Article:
In early calendar year 2016, the DCMA CPSR Group formally adopted a significant change to how deficiencies are managed and by whom. Prior to January of 2016, all deficiencies contained in the CPSR Report and the associated Corrective Action Requests (CARs) were handled by the cognizant ACO. Further, all contractor responses (i.e. Corrective Action Plans [CAP]) were reviewed and approved or rejected by the cognizant ACO, and validation that the CAP had been implemented effectively was performed by the ACO and supported by CPSR teams as needed.
Starting in calendar year 2016, all Level II deficiencies (i.e. those that may not rise to the level of “significant”) are now managed by the assigned CPSR Team Lead. After discussions with the ACO, the CPSR Team Lead issues all Level II CARs to the contractor, reviews the contractor’s CAP in response to the CAR(s), accepts or rejects the CAP, and is supported by the ACO’s FAR Part 44-based surveillance to ensure the CAP was successfully implemented. Level III CARs remain the responsibility of the ACO and the CPSR Team Lead supports the ACO in determining the adequacy of the CAP provided in response to a Level III CAR. Of course, when needed, the CPSR Group will perform “follow-up” reviews to validate that the CAP has been implemented effectively to resolve the deficiencies previously identified. Notwithstanding, the ACO remains the cognizant agency official charged with approving or disapproving the system under the DFARS business system rules.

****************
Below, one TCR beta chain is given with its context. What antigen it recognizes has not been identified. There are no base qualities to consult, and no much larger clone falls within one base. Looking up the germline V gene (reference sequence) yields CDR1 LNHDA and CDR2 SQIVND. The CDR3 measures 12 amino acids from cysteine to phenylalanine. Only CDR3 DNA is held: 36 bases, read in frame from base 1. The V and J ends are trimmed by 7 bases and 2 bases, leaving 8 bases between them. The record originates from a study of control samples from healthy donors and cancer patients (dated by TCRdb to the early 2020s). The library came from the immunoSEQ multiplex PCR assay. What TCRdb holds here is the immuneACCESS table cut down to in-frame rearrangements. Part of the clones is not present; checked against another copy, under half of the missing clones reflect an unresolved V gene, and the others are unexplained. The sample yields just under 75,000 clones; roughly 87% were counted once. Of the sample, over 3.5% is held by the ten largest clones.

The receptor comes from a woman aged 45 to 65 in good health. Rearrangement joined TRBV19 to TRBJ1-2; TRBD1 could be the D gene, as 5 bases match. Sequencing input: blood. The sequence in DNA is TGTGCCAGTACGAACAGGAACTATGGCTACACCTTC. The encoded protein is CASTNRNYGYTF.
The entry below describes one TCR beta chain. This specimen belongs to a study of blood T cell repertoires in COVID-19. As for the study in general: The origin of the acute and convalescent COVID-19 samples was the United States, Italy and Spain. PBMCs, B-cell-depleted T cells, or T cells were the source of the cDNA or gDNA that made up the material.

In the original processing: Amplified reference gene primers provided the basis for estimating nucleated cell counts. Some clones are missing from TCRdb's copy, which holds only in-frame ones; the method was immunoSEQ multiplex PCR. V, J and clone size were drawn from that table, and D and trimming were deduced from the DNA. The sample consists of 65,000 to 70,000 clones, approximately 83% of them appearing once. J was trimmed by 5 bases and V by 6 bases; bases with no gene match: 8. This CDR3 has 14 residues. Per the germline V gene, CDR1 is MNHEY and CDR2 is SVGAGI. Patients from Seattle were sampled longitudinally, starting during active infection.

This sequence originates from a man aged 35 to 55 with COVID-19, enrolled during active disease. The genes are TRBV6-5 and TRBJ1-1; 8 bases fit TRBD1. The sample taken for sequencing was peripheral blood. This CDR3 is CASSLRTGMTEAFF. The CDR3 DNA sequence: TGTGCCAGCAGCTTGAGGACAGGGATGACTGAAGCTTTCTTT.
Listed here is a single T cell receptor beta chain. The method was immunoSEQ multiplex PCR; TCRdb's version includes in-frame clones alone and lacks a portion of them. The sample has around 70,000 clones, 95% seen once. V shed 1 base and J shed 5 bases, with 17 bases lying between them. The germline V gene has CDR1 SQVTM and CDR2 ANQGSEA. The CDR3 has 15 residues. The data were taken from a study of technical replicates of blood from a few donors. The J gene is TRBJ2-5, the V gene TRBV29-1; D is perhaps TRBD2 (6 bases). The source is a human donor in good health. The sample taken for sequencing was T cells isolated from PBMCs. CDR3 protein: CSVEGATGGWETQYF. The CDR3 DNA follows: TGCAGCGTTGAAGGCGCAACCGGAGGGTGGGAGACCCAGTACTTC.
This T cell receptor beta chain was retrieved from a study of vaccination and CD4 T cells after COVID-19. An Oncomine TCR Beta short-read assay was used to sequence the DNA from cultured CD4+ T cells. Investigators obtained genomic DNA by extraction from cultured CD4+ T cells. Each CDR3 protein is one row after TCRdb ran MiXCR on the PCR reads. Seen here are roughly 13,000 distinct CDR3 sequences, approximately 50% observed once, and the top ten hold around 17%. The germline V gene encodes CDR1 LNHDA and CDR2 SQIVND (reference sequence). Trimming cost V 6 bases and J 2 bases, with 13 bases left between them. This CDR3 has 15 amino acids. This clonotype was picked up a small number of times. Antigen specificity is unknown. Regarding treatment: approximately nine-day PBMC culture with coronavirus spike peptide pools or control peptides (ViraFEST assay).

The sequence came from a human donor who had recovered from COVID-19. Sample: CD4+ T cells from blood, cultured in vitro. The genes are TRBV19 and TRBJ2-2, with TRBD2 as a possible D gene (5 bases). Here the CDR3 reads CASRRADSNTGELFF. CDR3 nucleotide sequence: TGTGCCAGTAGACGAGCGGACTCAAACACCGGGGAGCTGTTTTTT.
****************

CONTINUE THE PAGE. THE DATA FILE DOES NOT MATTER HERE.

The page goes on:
Over the last 12 months, we have seen this new process unfold and it seems to benefit both the Government and the contractor.
FAR 44.302(a) establishes the $25M threshold by which the ACO is required to determine whether a CPSR is “needed” for the contractor. The $25M threshold has been in play since the mid-1990s. It is our understanding that, on October 7, 2016, DCMA Director, Lt. Gen. Masiello, signed a memorandum titled “DCMA Class Deviation for Raising the CPSR Threshold”, thereby authorizing the increase of the threshold from $25M to $50M within DCMA. It is also our understanding that the increase was justified based on several considerations including inflation, the Better Buying Power 3.0 directive, and ultimately, a risk analysis performed by the Government. DCMA would like to see the acquisition regulation councils (CAAC and DARC) formally amend FAR 44.302 with the $50M threshold. As DCMA implements this change, we wait with baited breath while some initial questions come to mind: